The Barbican is not just a theatre, but a huge cultural centre comprising cinemas, concert hall, theatre and restaurants (as well as the residential flats) and therefore it’s a large building. I once read there were up to 100 ways out (although I imagine not all of those are public!). Due to its size, I’d recommend giving yourself plenty on time to get there and to find your way inside and to the theatre, especially if you also need to collect tickets. If you are unsure of the levels, check the floor plan lists by the lifts, which show where everything is located. I’d also add that certain lifts only go to certain floors so check the lift signage.The theatre is located on Level -1 of the main building and I personally think the Silk Street main entrance is the easiest, as you then simply follow the flights of stairs down until you reach Level -1. Also, unlike the majority of productions, the evening performances of Hamlet start at 7:15 p.m.
3. If you are meeting people for the show, arrange a meeting place in advance in case phone signal is poor
Another quirk I find at the Barbican is phone reception. There have been times when seeing a concert or play, when I’ve had no signal on the lower ground level of the Barbican. Therefore, in case you hit a black spot, arrange a meeting place in advance, such as the Silk Street entrance or box office, to avoid being unable to call / text someone who has your ticket or for whom you have a ticket.
4. Box office collection
If you need to collect tickets, the box office is on the same level as the theatre itself, Level -1. You’ll also find the free cloakroom behind the box office, along the far wall as well, as well as toilets (the queue does tend to get very long) and a bar.
5. Seating plan
I posted this on twitter a while ago, but I thought I’d add it again here. The Barbican theatre is a very striking auditorium (the individual doors to the rows like a lecture theatre and its brilliant safety curtain are my highlights) and 2D seating plans don’t really give an authentic view of it. This image is much more useful for seeing where your seat is and is the one I always use when booking Barbican tickets.
I’ve also found this link, which shows images of the theatre itself for those interested in more of an insight, including this one.
6. Food & Drink
The Barbican is great for food and drink. The Foodhall on the Ground level has a huge variety of hot and cold food, with lots of seating and is ideal for a quick bite to eat pre-show if you haven’t opted for a reservation in one of the other restaurants in the complex. On a sunny day, you can also sit outside, by the water in the centre of the Barbican complex. Also, if you bought a membership, check how much discount you get on presenting it at the tills in the Foodhall.
If you want interval drinks, definitely order them in advance to save queuing. I can also recommend the cocktails in the Martini Bar on Level 1!7. Phone charging
There are plug sockets dotted around the Barbican, mainly near seating areas, so if you need to charge your phone, keep your eyes open for them.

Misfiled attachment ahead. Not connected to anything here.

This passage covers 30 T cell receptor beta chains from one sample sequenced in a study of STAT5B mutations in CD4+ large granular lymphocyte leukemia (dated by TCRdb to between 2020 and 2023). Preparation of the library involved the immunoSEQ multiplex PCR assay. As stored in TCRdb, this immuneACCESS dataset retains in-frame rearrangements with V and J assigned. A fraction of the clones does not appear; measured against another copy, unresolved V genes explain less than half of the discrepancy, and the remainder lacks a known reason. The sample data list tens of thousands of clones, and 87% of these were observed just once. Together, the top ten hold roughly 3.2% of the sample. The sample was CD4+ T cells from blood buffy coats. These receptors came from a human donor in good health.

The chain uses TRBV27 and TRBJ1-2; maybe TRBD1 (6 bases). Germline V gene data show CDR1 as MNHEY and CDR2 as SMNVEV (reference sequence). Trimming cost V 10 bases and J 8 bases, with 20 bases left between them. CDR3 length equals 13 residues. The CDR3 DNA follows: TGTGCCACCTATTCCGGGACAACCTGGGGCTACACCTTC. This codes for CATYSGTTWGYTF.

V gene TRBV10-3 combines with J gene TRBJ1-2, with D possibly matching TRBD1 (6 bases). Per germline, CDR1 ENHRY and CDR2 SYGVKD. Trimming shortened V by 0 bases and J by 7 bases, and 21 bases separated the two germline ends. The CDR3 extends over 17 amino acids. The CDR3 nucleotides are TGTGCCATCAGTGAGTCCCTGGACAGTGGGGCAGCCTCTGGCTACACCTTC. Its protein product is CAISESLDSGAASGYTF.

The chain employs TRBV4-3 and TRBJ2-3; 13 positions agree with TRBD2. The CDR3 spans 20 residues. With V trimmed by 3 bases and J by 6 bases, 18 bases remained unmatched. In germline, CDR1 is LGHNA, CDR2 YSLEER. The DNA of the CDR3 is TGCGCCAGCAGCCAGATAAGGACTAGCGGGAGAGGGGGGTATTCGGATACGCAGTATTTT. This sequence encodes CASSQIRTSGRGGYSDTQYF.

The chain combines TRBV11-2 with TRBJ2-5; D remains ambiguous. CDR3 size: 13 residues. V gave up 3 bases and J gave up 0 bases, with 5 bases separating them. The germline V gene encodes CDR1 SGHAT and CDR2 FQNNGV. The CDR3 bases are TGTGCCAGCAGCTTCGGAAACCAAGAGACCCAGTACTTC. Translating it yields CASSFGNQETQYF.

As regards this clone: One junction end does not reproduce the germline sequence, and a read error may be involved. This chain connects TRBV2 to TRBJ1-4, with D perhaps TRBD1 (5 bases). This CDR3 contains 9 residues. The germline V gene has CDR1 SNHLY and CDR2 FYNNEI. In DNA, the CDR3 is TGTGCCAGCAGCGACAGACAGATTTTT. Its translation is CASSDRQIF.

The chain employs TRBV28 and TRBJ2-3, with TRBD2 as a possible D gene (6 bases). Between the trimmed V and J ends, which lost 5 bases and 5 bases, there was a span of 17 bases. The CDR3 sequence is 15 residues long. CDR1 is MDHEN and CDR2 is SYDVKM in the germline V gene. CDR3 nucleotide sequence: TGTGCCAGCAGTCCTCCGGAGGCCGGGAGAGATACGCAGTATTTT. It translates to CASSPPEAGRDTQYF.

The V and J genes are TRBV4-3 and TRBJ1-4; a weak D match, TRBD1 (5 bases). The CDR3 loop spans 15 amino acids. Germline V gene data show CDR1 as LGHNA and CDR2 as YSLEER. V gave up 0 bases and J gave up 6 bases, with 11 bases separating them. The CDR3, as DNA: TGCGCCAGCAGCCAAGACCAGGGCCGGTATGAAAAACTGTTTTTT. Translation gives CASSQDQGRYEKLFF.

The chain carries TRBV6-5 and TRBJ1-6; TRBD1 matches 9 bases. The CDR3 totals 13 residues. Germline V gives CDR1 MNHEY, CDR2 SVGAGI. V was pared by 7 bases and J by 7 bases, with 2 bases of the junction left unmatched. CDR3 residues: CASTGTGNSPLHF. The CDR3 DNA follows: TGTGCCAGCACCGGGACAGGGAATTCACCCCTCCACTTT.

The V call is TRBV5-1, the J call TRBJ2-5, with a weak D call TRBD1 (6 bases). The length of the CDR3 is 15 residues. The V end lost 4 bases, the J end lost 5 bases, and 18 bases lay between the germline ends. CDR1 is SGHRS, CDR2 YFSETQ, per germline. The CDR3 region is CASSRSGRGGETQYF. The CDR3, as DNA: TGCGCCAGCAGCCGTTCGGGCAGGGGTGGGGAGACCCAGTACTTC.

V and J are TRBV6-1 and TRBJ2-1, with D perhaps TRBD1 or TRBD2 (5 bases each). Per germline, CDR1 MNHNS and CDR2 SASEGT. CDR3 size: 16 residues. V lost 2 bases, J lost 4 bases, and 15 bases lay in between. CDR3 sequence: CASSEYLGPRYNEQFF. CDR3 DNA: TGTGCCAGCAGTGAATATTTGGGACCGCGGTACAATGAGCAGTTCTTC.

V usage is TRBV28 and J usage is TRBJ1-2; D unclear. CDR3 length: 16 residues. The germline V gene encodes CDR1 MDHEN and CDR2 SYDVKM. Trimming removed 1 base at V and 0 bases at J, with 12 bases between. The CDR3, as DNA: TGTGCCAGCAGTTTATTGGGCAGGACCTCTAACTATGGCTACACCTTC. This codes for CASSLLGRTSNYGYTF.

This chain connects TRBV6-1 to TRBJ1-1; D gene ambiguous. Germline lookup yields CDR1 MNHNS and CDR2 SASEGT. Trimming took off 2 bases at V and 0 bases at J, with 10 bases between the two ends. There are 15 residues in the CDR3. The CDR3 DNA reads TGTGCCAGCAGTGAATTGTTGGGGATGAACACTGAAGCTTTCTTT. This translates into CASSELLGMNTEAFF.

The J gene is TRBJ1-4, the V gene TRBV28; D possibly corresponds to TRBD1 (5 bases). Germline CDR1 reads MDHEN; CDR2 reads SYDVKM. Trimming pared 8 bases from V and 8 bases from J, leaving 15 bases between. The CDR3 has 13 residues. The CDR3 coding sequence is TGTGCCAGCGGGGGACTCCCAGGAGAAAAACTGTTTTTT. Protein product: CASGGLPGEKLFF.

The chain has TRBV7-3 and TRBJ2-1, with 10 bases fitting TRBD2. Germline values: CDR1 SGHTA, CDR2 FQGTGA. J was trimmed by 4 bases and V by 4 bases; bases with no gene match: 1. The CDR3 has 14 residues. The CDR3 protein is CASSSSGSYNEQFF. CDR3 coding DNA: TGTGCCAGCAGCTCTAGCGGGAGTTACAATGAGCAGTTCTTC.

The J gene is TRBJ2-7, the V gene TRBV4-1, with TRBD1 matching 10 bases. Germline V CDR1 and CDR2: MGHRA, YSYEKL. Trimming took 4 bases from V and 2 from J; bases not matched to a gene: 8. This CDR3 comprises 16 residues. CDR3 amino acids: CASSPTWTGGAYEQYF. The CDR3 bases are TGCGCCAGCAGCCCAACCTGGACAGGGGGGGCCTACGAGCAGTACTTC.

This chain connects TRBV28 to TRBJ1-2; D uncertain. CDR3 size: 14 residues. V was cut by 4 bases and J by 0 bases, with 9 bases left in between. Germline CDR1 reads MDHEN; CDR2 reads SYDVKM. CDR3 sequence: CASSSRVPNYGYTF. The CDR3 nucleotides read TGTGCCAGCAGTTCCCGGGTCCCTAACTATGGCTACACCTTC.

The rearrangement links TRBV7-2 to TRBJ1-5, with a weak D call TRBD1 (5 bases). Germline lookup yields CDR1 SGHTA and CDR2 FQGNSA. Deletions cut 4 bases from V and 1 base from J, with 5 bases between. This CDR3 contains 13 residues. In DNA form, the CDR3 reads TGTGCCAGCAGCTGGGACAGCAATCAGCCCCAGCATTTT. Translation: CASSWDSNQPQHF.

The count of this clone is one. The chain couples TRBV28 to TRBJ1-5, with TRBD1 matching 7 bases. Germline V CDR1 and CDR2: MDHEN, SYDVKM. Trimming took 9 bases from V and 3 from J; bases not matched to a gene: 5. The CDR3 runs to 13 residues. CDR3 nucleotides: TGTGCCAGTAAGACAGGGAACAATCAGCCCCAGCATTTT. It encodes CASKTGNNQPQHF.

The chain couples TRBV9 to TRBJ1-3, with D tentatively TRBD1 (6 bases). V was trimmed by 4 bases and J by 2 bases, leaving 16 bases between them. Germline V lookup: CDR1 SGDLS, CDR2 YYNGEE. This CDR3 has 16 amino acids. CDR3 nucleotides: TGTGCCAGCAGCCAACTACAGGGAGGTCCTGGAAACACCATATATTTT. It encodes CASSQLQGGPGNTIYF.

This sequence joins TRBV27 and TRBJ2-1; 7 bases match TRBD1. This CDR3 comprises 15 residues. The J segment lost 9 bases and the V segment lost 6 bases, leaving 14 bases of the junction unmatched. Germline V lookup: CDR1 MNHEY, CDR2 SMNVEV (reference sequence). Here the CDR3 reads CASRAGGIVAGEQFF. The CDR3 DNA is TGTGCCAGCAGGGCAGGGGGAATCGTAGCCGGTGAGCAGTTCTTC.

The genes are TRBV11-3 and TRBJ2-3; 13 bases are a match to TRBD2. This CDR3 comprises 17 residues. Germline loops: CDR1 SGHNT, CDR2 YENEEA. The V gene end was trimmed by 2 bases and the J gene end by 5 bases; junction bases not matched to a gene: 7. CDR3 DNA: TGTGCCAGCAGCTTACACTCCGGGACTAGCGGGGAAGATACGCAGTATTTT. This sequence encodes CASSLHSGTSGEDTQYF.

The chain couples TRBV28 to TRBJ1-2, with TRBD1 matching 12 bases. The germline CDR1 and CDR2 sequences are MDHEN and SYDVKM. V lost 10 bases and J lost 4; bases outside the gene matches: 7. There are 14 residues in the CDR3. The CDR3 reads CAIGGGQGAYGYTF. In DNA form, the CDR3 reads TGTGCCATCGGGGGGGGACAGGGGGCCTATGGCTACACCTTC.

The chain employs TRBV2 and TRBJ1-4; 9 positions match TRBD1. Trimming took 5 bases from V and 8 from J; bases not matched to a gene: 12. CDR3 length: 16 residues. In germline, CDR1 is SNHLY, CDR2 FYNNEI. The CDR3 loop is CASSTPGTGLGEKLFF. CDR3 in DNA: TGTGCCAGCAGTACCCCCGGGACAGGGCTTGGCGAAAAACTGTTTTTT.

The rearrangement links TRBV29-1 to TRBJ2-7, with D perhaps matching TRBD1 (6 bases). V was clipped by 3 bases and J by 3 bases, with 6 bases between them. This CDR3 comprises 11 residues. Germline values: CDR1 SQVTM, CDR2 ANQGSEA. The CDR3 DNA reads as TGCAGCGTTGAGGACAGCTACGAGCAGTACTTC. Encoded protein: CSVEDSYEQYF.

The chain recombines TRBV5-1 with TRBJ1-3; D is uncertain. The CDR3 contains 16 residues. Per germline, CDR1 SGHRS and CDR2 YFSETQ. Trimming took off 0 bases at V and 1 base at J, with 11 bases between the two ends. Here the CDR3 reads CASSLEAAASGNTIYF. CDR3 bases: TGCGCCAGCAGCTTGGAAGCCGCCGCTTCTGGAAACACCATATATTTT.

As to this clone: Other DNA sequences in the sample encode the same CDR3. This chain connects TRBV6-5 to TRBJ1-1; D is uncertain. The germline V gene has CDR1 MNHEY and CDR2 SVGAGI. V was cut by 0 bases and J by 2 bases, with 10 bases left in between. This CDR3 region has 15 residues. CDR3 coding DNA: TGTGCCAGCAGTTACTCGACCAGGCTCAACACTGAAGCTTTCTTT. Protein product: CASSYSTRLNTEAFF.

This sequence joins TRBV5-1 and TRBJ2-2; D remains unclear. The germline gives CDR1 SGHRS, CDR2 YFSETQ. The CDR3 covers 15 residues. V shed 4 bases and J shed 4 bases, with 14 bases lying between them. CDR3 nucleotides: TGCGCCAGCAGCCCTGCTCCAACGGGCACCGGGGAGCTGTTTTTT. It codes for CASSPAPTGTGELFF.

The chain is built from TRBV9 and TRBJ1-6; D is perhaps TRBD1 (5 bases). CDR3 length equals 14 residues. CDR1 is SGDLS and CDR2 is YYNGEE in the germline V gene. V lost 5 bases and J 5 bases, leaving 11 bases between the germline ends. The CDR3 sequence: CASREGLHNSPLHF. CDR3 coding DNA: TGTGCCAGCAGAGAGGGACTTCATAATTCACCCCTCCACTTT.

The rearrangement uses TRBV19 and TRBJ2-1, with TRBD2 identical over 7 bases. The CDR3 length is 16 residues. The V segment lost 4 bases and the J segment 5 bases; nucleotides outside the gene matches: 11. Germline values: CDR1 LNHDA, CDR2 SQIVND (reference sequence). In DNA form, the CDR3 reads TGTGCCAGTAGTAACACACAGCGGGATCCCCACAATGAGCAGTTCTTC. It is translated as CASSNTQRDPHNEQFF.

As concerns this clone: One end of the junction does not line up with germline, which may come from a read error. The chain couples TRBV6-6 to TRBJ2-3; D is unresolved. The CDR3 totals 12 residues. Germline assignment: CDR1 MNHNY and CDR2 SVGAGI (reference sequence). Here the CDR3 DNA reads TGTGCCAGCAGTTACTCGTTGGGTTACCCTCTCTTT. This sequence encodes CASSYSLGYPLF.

8. Stage Door
I thought it was worth highlighting again that the message over the last year has remained that there will be no stage door for Hamlet (or not for Benedict Cumberbatch anyway). I personally think this is a very wise decision due to the inevitable crowds it would have drawn. There’s a good chance that the other actors in the production will come and go through the stage door as usual, but if you’re hoping for a Cumberbatch autograph, you’ll have to wait for another time, as Benedict’s days of doing stage doors seem to be sadly in the past. He’s just too well known now for it not to be chaotic.
9. Hamlet itself
I imagine by now everyone has watched, read or looked up anything they are unsure of regarding the story of Hamlet itself. I’d simply say don’t let people who say Shakespeare is difficult scare you. It’s just not true. My first Hamlet was David Tennant’s in 2008 and it wasn’t difficult to understand at all, but very clear and engaging. I’m sure this production will be no different.
If you are still looking to watch anything before your visit, I’d always recommend the DVD of Mr Tennant’s Royal Shakespeare Company Hamlet. It’s not quite the same as the live theatre experience, but it is still the clearest version of the play I have seen and would give a good idea of the plots and relationships you’ll see unfolding in the Barbican’s production.
10. Barbican Tours
If you have time during your visit to build a backstage tour of the Barbican Theatre in to your trip, I’d certainly recommend them. The guides usually know a lot about the building and its history and by going backstage you get a greater insight in to the life of the theatre. Details of upcoming tour dates will be added to the Barbican website, so keep an eye on that for details.
If I think of anything else, I’ll update this post, but for now here’s the Barbican Hamlet website link, which should be able to cover most of your questions.
The first of my trips to see Hamlet is for the first performance on Wednesday! There’s something about going to first previews that I find exciting, so I’ll post my general initial thoughts on the production later on Wednesday night. I’ll not post anything that I think would spoil anyone’s enjoyment and of course, as there are two weeks of previews, there are bound to be tweaks to the production leading up to press night on 25th August.
All that’s left to say is I hope everyone enjoys the show and hopefully, like me in 2008, this production will start a love of theatre and Shakespeare for many others!